The best way to coach someone in leadership is to be a model for that coachee. Leadership is an area where more is caught than taught, thus it is important that leaders who coach young potential leaders are great leaders.
Flickr Photo Credit: zenera
A recent article in Coaches PLAN magazine stated that “one of the best communication tools remains the image.” 1 The best way to communicate, teach, and coach is the image that a coach displays to others. When a young impressionable person opens himself up to be coached, the message the coach communicates is the image he displays to that person by living a holy life.
The principle of living a holy life first starts at home before it shows fruits in the coaching relationship. This means a coach must have adequately taken care of his priorities and home life. If a coach fails to take care of the priorities of home life, then the effectiveness of the coach is drastically reduced. This happens because the coachee, whether he realizes it or not, begins to ask himself, “If you cannot get your personal life to work the way it should, why should I think that what you are teaching me is going to work?”
Again, many students may not think this consciously, and they probably will not say it publicly, but a coach’s personal life troubles and failures will negatively affect his coaching ability. One coach shared that he “found that maintaining a fairly active health life, faith life, and family life are pillars that help me to become a better leader.” 2
The responsibility and authority to take care of life at home starts and rests with the coach. “It is the responsibility of the leader coach to exhibit the leadership and emotional competencies. . . that the coachee is trying to develop.” 3
Fortunately for Bible students, the New Testament provides several examples of living a holy life as a key part of the coaching process.
Throughout the New Testament it becomes clear that the apostle Paul knew that his image communicated what he was hoping to teach. Paul writes to the people of Philippi, “Dear brothers and sisters, pattern your lives after mine, and learn from those who follow your example” (Philippians 3:17). The apostle Paul knew that “the essence of good leadership was to provide an example that mirrored Christ’s own example.” 4 However, Paul was not perfect in the work that he did. He admitted that he struggled with sin, but he did live a holy life committed to following Jesus. Paul’s philosophy of teaching his young followers based on his life continued from his letter to the Philippians to his relationship with Titus, Timothy, and others.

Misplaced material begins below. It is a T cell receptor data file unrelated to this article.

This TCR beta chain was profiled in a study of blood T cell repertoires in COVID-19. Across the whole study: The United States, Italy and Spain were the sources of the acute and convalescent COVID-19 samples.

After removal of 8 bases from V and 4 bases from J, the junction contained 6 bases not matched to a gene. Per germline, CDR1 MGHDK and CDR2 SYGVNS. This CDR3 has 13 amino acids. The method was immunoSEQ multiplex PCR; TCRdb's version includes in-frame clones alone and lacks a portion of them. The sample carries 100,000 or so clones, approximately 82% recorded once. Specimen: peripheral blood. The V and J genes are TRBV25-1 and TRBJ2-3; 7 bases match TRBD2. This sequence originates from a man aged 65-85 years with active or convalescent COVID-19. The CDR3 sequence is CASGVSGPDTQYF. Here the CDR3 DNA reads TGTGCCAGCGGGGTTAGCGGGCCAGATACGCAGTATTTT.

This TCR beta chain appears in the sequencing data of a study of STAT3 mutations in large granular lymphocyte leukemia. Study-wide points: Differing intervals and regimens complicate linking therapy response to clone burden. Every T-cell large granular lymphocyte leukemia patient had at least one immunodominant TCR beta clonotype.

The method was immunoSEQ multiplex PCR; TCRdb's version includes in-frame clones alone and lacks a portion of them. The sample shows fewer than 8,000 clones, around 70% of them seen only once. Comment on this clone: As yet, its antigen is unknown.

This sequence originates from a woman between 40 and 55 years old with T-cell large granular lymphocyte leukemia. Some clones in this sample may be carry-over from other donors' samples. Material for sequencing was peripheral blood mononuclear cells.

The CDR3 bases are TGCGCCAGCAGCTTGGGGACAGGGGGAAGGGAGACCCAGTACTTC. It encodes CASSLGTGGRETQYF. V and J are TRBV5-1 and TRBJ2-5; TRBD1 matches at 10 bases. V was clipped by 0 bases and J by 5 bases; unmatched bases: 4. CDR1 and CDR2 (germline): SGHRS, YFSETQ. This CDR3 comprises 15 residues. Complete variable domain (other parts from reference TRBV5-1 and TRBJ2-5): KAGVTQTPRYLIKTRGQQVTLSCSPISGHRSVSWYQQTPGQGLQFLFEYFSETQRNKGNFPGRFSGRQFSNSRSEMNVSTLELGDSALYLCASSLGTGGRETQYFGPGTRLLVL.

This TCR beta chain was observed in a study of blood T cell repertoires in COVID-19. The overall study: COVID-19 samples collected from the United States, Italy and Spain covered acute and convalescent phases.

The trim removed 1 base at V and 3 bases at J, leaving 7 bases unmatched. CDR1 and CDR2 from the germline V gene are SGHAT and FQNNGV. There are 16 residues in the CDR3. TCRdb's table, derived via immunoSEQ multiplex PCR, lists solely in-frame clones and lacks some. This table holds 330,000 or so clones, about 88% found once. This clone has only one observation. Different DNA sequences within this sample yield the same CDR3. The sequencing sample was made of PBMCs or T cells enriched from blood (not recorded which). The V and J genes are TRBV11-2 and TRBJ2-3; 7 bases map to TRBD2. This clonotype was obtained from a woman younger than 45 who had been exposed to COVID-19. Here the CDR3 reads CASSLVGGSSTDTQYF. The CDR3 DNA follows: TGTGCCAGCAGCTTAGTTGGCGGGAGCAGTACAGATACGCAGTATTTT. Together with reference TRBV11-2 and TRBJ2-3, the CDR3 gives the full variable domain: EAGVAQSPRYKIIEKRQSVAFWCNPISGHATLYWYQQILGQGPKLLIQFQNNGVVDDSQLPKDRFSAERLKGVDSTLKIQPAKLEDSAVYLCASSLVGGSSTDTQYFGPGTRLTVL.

When commenting on Paul’s relationship with and mentoring of Timothy, Alexander Whyte, author of the book Bible Characters: New Testament, describes Paul’s philosophy this way:
Take heed to thy doctrine indeed, but, first and last, take most heed to thyself. Fix thy very best and thy very closest attention on thyself. This is thy main duty as a pastor. Not to set thyself forward as a pattern to thy people. Only, make thyself a perfect pattern to them. For that minister who constantly and increasingly takes heed to himself in his walk and conversation; in preaching better every returning Sabbath; in discharging all the endless duties of his pastorate in season and out of season; in holding his peace in controversy; and in a life of secret faith and secret prayer; God himself will see to it that such an apostic minister will be imitated and celebrated, both as a pattern minister and a pattern man; both before his people, and before all his fellow-ministers. 5
Paul writes, “Timothy, my dear son, be strong through the grace that God gives you in Christ. You have heard me teach things that have been confirmed by many reliable witnesses. Now teach these truths to other trustworthy people who will be able to pass them on to others” (2 Timothy 2:1-2). At this point in time, Timothy has traveled with Paul on many journeys and they have done much ministry together.
Paul has already written Timothy a letter about what to teach and given Timothy encouragement to teach it. Now Paul takes a different approach. He tells Timothy to “do what I have done.”
- Christian Hrab, ChPC, “A picture is worth a thousand words,” Coaches PLAN, Spring 2011, 6. ↩
- Sim B. Sitkin and J. Richard Hackman, “Developing Team Leadership: An Interview with Coach Mike Krzyzewski,” Academy of Management Learning & Education 10, No. 3 (2011), 500. ↩
- Doug Riddle and Sharon Ting, “Leader Coaches: Principles and Issues for In-House Development,” Leadership in Action 26, no. 2 (May/June 2006), 14. ↩
- Tyndale House Publishers, New Living Translation Study Bible (Carol Stream, IL: Tyndale, 2008), 2067. ↩
- Alexander Whyte, Bible Characters: The New Testament (Grand Rapids, MI: Zondervan, 1952), 307-308. ↩